Negotiation Tips to Improve Your Telecom Contracts

Your wireless costs might increase because of COVID-19 – but they won’t if you follow these 3 steps.

telecom contractsTelecom contracts can seem frightening at first if you don’t know what you are doing. Contracts are scary by nature because they are a legally binding commitment that can have long-term consequences. If you are faced with making the decision to sign a telecom contract, take a deep breath and review your options. You may have forgotten to include some crucial terms and there are several best practices to consider before you make a commitment. Follow these tips to ensure you don’t make any mistakes or slip-ups with your next big contract.

Make Every Effort to Create the Best Exit Strategy

The terms and conditions of a telecom contract are crucial. You need to make every effort to ensure that the terms are favorable to you. You won’t always get what you ask for, but you miss 100 percent of the shots you don’t take.

One of the most important components of a contract is your exit strategy. What if things take a turn for the worse and you no longer want to do business with the company? Will you have any options to protect yourself? If at all possible, you need to include terms that allow you to terminate the contract for any reason with no early termination fees. Usually many find these terms distasteful, but still, you need to try.

Realistic Termination Terms

More realistically, you need to include termination terms if you are dissatisfied with the quality of service. With contracts, nothing is more frustrating than being locked into an agreement while suffering unsatisfactory service with no hope of release. Additionally, if the service provider fails to follow through on their promise, you should be able to terminate with no penalties. Seeking a remedy of specific performance may be an appropriate course of action in these circumstances. However, contract litigation and court battles are lengthy, costly, and generally unfavorable to your business.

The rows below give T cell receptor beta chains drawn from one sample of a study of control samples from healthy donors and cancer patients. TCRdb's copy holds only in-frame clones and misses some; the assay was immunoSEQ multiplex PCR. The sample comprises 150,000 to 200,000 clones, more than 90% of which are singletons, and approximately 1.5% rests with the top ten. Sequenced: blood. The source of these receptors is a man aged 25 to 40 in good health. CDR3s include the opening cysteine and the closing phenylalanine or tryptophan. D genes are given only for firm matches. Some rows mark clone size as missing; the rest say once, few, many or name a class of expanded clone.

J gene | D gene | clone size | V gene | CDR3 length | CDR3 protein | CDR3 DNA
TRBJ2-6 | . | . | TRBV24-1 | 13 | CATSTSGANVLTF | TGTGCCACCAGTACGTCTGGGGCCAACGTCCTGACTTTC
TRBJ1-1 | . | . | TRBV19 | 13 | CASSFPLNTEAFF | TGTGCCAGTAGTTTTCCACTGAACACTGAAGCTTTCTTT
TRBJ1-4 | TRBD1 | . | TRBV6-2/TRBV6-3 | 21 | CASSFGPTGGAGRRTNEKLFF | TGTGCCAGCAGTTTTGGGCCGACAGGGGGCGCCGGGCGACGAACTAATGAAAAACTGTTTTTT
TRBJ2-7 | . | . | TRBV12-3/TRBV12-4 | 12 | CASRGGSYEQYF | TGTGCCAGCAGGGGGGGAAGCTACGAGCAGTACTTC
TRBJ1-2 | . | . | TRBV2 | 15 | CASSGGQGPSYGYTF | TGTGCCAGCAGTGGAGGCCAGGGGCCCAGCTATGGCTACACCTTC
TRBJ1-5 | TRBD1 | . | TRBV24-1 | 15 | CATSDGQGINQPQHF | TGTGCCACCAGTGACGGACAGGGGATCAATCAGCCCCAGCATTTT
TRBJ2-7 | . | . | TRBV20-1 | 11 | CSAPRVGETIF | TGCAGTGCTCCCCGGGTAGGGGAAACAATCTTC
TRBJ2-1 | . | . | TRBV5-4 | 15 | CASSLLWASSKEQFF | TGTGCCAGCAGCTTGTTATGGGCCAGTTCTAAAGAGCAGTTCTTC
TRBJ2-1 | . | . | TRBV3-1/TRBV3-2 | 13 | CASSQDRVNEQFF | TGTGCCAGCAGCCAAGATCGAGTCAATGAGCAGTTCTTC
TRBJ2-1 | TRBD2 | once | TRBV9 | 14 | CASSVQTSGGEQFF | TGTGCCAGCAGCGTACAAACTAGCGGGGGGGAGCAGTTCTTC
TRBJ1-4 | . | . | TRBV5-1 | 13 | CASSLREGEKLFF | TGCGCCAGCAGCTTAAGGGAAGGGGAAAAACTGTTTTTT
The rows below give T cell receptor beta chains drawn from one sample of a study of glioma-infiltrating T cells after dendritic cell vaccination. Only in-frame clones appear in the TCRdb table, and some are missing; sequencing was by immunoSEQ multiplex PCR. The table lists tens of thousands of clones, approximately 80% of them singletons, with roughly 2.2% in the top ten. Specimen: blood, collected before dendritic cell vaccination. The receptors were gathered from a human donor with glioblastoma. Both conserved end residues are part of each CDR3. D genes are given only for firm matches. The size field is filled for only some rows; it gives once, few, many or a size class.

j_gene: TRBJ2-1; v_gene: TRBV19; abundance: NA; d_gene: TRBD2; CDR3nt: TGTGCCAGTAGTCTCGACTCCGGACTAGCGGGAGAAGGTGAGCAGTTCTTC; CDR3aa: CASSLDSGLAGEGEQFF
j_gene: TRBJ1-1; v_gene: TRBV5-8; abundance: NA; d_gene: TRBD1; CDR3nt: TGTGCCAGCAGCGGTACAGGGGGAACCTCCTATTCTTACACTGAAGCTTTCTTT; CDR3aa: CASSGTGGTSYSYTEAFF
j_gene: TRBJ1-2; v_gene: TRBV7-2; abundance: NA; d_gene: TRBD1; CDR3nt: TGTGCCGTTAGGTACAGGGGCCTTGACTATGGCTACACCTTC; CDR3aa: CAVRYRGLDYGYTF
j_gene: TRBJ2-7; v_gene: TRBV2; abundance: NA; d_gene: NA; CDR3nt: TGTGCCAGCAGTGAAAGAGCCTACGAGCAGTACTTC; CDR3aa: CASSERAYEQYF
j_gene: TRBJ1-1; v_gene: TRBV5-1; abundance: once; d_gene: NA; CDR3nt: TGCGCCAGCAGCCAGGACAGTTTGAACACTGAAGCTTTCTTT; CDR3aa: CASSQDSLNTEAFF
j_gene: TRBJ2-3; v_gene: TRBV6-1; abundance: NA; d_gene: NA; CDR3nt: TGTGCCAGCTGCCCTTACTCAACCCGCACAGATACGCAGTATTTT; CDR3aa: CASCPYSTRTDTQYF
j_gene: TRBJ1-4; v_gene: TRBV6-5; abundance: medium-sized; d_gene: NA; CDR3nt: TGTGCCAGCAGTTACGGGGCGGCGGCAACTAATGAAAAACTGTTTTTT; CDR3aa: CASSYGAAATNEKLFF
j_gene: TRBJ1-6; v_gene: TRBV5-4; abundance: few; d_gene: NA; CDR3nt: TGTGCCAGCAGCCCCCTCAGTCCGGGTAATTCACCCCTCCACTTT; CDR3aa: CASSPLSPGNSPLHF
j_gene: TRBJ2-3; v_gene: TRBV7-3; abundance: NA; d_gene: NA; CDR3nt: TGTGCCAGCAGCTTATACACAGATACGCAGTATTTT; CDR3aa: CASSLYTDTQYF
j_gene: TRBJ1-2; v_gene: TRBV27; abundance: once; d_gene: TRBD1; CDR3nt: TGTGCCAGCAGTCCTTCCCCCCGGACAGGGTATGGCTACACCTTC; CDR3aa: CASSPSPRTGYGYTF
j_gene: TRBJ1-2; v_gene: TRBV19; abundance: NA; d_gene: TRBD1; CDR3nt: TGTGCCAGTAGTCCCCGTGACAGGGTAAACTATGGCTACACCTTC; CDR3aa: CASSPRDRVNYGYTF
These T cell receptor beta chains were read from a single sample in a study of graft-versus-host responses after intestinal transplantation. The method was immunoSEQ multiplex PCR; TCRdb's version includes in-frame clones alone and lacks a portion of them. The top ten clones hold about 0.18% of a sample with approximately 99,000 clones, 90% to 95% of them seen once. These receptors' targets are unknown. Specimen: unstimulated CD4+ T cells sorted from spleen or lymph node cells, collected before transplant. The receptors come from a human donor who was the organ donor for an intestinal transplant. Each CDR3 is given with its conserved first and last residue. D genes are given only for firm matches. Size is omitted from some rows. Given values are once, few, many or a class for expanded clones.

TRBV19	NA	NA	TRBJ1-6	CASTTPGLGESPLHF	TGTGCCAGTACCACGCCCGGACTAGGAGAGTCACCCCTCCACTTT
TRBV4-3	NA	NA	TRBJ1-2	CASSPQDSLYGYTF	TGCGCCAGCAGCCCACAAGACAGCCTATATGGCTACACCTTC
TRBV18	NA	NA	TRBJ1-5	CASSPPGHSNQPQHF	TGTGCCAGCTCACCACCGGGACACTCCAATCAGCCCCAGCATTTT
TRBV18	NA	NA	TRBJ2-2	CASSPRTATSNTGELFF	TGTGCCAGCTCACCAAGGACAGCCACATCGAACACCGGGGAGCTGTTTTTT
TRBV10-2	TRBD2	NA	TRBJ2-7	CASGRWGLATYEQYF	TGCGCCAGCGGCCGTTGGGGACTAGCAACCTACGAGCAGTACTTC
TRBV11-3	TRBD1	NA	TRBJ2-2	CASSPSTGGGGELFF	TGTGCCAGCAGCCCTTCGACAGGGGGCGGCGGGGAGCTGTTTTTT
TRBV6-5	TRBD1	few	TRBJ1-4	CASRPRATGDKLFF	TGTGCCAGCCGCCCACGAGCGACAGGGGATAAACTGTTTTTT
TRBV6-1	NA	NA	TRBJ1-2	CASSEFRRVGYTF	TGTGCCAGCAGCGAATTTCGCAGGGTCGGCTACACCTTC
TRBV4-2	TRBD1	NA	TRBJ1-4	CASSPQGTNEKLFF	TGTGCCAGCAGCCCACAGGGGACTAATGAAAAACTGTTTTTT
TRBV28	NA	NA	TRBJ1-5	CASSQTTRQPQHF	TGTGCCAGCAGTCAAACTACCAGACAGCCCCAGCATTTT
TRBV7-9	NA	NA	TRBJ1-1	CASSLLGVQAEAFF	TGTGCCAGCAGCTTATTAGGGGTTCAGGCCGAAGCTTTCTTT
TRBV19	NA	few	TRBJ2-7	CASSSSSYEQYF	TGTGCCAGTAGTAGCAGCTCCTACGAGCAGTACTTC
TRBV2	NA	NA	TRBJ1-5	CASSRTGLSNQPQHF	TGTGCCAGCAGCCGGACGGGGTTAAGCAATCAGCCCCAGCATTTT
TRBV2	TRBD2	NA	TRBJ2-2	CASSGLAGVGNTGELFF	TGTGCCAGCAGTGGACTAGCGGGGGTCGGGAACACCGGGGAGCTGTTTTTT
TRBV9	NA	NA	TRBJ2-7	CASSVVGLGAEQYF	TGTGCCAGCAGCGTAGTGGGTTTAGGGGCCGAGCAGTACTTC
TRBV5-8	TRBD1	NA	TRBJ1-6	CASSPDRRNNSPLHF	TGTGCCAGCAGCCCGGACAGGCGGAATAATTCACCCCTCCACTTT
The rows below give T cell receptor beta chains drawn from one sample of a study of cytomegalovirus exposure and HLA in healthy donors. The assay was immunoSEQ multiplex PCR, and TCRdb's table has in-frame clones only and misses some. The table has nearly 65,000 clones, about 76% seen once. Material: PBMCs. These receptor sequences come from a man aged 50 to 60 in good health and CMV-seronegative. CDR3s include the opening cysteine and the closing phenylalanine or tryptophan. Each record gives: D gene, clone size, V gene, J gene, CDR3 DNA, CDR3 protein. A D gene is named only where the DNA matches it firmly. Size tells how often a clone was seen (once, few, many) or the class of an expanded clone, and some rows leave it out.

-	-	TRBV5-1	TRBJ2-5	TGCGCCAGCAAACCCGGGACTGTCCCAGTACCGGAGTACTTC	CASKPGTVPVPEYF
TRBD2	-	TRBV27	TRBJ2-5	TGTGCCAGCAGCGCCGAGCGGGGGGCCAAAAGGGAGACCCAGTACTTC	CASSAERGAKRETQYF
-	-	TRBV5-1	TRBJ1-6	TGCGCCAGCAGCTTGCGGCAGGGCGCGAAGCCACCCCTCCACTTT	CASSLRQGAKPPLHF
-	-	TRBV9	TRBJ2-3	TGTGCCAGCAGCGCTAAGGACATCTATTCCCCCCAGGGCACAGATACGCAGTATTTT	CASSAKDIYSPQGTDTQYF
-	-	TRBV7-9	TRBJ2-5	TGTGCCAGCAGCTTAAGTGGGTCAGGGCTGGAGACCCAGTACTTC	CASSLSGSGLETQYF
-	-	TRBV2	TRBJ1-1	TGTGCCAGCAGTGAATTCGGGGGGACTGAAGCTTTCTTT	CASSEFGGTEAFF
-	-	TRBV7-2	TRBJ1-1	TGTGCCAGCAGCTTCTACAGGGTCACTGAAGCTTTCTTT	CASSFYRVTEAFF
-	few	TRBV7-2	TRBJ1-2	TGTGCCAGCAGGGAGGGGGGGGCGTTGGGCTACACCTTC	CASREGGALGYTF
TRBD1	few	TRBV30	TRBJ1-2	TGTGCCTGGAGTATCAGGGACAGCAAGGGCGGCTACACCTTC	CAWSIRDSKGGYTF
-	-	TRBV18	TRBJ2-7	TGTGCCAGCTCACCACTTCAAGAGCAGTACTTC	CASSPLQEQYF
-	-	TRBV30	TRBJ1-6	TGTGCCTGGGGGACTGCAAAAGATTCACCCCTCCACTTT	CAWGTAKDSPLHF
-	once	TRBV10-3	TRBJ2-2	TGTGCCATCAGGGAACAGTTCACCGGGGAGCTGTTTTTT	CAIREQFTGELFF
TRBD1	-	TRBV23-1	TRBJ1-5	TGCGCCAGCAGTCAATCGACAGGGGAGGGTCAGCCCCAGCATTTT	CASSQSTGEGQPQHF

Legally Binding SLA Protection

You need to make absolutely sure that you specify what happens in the event that your service provider fails to adhere to the service-level agreement (SLA). It’s a simple fact of life that everything isn’t perfect, and even some of the highest-performing networks and services have flaws. However, an isolated incident is much different from constantly failing to provide adequate service. Be certain you include definite terms that quantify your SLA and what happens in the event of failure. The worst-case scenario in these situations is being forced to do business with a service provider whose service is garbage.

Account for Organizational Changes

You need to understand that a lot may change over the active lifetime of your contract. Businesses are constantly changing, growing, and evolving. If the company you sign a contract with gets bought out or merges with another organization, there could be service-impacting implications for your business. In the event of a merger or acquisition, you need to reserve the right to renegotiate the terms of the contract.

A failure to structure any of these considerations into your next telecom contract can have serious negative consequences for your business. Do your due diligence and make sure you follow these four tips to ensure you don’t get taken advantage of.

[author_bio username=”Ken” name=”yes”]

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